Content Network management – I know I’ve beat the dead horse about my dislike for the Google content network but its the truth. It is one of the first things that I disable because without the proper attention, it is one of the biggest bloats to an accounts ROI. If you insist on using the content network than proper management is required. One of the first things you should do is modify your bids, by default content network bids are the same as your search network bids when in actuality the impressions can be had for a fraction of the cost. Lower the bid to the threshold where you don’t see any loss of clickthroughs and are paying a fraction of your initial bid. Another necessary management move is to selectively choose which sites your ads will show up on. This will help you avoid click fraud from splogs and unethical Adsense sites.

Failure to implement tracking – Google Analytics is free, use it! PS- the conversion tracking is excellent.

Not Utilizing a USP – Every company should have a USP, unique selling proposition, it helps you stand out among your competition. Whether it is Free Shipping, Easy Returns, or something else, conveying this in your paid search ads is ridiculously important.

Untargeted Keywords – When paid search first started it was pretty common thinking that you want to bid on as many words as possible and I saw tons of accounts that were bidding on completely irrelevant words. Well, that doesn’t fly anymore unless you don’t care about ROI. You need to be bidding very relevant words and the less broad you are, the more likely you will have a better ROI. I’m sure in your industry there are some broad terms that are highly relevant, I would bid on these with discretion. They are important but if not managed properly they can eat through your budget quickly.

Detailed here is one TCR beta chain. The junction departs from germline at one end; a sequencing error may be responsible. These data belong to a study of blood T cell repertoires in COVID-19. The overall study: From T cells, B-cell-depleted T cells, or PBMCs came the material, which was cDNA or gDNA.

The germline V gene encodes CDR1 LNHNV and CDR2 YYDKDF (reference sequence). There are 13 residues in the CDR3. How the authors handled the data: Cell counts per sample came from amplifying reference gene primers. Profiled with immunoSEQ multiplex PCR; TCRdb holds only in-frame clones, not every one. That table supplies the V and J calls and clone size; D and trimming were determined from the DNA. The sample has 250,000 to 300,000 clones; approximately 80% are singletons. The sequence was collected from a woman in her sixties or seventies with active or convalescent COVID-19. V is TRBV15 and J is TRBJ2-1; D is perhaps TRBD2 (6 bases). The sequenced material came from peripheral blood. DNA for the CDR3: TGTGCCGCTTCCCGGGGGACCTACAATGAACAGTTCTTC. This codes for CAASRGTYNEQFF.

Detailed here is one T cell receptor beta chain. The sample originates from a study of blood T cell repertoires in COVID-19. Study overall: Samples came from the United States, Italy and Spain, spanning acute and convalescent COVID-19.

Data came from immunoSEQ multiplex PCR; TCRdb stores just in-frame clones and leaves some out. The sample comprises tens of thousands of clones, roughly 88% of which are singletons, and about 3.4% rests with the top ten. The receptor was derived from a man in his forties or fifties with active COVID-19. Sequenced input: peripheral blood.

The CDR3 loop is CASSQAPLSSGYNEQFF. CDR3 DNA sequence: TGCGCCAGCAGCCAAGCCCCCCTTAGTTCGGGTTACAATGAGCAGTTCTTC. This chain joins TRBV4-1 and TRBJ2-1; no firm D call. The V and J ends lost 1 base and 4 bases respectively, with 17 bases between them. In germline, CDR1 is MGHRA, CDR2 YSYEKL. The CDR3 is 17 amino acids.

Not Using Keyword Rich Ad-Text – Whether you want use keyword insertion or highly targeted adgroups/keywords/ad-texts, you will see far better CTRs with keyword rich ad-texts. Your ads will have bold text which will catch the users attention but it will also include relevant keywords which helps to build a trust with the user that your ad will deliver what they are looking for.

Not using proper landing pages – One of the biggest and most common faux paus possible is directing all of your ads to your home page. If you don’t have paid search specific landing pages, use internal pages that are relevant to your ad copy and the words you are bidding on.

One Campaign, One Adgroup – You wouldn’t organize all of your wardrobe by putting your clothes into one drawer, so why put all of your keywords into one campaign and ad group? Campaigns let you control your budget more precisely and multiple ad groups let you target your ads better to your keywords. Group similar keywords into specific groups and create ads that tailor to those keywords.